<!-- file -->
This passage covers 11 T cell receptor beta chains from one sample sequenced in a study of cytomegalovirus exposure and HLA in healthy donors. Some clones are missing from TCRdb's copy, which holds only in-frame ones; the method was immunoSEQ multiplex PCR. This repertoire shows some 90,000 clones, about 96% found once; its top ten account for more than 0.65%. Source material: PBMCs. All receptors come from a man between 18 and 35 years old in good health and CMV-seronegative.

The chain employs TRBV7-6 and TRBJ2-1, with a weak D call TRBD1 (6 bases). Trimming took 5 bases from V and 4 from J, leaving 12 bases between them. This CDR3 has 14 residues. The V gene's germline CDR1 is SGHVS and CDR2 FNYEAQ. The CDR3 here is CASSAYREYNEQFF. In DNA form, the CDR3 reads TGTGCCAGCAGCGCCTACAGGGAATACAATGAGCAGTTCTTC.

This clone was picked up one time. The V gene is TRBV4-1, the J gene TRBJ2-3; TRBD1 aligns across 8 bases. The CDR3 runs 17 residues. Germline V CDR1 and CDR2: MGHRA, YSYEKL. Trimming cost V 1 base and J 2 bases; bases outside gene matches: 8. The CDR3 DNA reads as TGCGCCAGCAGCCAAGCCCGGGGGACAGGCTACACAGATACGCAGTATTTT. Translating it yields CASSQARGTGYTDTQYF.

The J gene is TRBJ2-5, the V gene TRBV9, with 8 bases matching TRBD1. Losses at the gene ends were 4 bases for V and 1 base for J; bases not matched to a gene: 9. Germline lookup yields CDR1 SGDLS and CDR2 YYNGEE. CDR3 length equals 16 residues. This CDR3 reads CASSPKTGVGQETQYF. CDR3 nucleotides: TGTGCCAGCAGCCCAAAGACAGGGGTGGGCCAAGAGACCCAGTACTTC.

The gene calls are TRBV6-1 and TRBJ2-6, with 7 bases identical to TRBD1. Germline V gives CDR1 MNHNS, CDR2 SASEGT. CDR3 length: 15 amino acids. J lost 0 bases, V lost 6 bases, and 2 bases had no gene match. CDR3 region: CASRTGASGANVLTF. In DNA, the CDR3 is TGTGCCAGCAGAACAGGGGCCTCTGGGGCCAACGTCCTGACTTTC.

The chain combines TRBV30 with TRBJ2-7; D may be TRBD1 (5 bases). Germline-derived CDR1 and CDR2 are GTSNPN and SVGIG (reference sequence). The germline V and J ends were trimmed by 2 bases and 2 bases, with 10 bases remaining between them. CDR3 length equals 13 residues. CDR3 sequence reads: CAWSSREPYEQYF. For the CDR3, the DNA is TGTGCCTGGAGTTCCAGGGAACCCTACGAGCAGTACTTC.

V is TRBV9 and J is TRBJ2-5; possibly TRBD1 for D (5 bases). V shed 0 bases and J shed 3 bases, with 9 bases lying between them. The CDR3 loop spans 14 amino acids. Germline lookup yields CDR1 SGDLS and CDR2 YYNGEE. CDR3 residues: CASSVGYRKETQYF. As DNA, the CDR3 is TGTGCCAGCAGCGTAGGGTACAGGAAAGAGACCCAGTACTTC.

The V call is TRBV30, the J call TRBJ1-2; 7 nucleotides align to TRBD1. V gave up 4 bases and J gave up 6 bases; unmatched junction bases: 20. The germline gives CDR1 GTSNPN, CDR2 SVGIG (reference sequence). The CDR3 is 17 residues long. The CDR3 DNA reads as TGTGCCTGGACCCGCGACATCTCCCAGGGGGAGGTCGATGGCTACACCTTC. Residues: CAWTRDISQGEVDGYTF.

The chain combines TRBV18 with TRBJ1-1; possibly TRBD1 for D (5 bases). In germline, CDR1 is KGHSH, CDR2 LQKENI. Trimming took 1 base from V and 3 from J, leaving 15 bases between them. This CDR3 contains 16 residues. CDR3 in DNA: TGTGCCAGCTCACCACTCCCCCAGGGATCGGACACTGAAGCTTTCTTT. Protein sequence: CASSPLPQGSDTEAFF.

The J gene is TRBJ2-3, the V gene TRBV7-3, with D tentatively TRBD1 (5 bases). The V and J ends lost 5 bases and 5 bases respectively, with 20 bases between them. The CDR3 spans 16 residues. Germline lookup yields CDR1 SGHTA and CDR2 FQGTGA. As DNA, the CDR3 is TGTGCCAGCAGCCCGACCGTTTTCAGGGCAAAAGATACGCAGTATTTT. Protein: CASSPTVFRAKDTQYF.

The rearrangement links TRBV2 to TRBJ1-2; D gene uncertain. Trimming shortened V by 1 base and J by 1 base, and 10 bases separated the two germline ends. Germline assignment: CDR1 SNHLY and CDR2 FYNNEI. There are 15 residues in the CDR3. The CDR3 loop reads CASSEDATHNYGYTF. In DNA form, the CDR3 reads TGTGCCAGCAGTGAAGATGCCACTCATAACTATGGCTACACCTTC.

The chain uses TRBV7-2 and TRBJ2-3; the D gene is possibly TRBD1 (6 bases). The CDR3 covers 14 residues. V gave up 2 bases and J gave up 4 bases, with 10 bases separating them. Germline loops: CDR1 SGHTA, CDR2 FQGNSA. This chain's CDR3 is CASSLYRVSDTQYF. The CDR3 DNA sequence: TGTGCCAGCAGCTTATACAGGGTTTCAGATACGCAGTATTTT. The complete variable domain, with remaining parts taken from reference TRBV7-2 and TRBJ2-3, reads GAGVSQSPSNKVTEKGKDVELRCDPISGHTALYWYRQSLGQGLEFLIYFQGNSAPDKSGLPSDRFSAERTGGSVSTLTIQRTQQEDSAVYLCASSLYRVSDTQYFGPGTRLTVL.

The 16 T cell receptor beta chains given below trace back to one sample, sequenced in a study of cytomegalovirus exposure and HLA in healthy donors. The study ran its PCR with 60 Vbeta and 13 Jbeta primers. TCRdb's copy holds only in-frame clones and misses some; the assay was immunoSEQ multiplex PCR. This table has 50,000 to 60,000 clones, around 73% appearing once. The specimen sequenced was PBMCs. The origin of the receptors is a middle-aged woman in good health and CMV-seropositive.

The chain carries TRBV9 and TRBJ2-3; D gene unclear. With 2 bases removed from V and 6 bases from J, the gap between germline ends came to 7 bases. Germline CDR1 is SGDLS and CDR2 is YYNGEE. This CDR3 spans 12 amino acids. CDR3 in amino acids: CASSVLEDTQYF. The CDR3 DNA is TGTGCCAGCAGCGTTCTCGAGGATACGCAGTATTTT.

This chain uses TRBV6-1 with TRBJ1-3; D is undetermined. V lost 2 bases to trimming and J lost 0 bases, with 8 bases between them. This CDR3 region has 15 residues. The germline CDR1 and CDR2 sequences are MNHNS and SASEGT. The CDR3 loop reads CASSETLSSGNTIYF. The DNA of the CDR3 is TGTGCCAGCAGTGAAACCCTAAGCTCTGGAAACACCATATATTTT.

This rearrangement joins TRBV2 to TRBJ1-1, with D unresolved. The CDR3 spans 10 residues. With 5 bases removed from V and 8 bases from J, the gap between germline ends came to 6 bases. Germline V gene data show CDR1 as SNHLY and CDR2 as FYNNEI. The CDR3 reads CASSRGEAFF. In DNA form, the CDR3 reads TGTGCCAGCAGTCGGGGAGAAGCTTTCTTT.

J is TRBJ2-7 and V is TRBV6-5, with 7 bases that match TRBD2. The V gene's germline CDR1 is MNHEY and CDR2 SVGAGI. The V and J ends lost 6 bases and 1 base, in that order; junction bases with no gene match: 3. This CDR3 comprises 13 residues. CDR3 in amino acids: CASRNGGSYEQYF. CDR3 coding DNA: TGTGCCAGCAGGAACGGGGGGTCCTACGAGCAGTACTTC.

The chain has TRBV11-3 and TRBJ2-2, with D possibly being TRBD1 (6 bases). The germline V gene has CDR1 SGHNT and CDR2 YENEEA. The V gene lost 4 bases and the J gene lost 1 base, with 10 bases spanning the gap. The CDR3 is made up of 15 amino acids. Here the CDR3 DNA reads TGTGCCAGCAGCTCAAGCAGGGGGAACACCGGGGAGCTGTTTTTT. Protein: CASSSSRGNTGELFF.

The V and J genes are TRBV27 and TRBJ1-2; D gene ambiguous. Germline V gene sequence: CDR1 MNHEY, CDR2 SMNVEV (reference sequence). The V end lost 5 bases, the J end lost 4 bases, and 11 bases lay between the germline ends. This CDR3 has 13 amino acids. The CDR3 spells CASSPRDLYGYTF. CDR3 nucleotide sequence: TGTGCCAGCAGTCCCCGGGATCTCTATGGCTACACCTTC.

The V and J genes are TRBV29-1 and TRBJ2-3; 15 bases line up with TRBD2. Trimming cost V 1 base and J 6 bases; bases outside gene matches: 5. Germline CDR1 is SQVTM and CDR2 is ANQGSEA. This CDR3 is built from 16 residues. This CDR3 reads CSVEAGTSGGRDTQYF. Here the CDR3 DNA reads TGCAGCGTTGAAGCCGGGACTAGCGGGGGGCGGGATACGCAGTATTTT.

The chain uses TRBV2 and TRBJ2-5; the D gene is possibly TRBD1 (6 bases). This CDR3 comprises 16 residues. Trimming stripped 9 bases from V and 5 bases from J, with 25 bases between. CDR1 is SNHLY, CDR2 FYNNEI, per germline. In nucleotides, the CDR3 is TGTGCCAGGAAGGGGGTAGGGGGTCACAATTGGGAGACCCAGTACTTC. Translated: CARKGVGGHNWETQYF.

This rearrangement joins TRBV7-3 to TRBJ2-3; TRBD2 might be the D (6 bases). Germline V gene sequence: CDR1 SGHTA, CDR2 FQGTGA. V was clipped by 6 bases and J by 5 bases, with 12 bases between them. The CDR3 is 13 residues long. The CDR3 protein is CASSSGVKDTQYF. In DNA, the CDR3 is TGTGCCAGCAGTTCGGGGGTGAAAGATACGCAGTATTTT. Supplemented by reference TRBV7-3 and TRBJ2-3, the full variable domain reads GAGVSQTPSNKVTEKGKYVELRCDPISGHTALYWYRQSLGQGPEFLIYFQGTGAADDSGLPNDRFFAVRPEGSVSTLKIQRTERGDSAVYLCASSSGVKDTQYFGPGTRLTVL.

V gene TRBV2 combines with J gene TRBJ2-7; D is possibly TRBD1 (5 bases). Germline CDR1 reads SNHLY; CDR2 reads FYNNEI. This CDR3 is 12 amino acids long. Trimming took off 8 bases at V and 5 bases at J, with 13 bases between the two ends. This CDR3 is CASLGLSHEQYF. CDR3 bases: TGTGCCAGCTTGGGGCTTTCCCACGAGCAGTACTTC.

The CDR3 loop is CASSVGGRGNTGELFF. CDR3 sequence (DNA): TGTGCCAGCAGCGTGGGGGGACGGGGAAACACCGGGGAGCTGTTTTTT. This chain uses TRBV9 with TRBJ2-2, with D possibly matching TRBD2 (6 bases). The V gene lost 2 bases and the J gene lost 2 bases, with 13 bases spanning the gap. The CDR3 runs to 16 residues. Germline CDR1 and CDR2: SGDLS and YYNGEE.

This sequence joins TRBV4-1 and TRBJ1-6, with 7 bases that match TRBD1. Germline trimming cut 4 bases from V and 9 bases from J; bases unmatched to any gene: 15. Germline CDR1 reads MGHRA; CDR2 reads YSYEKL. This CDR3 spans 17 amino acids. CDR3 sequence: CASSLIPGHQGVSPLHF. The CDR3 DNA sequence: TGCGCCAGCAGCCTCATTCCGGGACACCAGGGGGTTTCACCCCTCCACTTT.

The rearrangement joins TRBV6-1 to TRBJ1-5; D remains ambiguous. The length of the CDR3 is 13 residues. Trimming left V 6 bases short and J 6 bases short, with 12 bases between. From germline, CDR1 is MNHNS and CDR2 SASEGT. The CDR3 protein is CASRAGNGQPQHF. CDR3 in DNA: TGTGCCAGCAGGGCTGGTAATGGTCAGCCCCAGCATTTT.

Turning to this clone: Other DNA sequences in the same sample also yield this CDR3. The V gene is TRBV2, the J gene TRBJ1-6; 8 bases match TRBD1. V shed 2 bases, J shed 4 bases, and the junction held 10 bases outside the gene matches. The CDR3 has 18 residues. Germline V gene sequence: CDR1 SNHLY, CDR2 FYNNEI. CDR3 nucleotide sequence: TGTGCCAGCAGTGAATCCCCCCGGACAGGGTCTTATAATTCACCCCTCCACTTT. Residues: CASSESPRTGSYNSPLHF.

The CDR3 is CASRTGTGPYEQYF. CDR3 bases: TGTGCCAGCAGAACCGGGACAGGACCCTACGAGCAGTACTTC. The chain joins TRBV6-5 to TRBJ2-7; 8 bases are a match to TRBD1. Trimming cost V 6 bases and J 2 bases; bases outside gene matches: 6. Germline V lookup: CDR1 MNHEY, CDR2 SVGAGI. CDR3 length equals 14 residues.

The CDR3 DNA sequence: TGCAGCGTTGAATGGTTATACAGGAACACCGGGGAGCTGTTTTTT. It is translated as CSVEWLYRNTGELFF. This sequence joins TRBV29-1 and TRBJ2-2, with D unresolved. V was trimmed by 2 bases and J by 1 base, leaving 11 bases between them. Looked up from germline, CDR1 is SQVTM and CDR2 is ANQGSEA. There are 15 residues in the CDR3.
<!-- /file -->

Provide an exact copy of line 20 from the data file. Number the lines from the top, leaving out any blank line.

The V and J genes are TRBV29-1 and TRBJ2-3; 15 bases line up with TRBD2. Trimming cost V 1 base and J 6 bases; bases outside gene matches: 5. Germline CDR1 is SQVTM and CDR2 is ANQGSEA. This CDR3 is built from 16 residues. This CDR3 reads CSVEAGTSGGRDTQYF. Here the CDR3 DNA reads TGCAGCGTTGAAGCCGGGACTAGCGGGGGGCGGGATACGCAGTATTTT.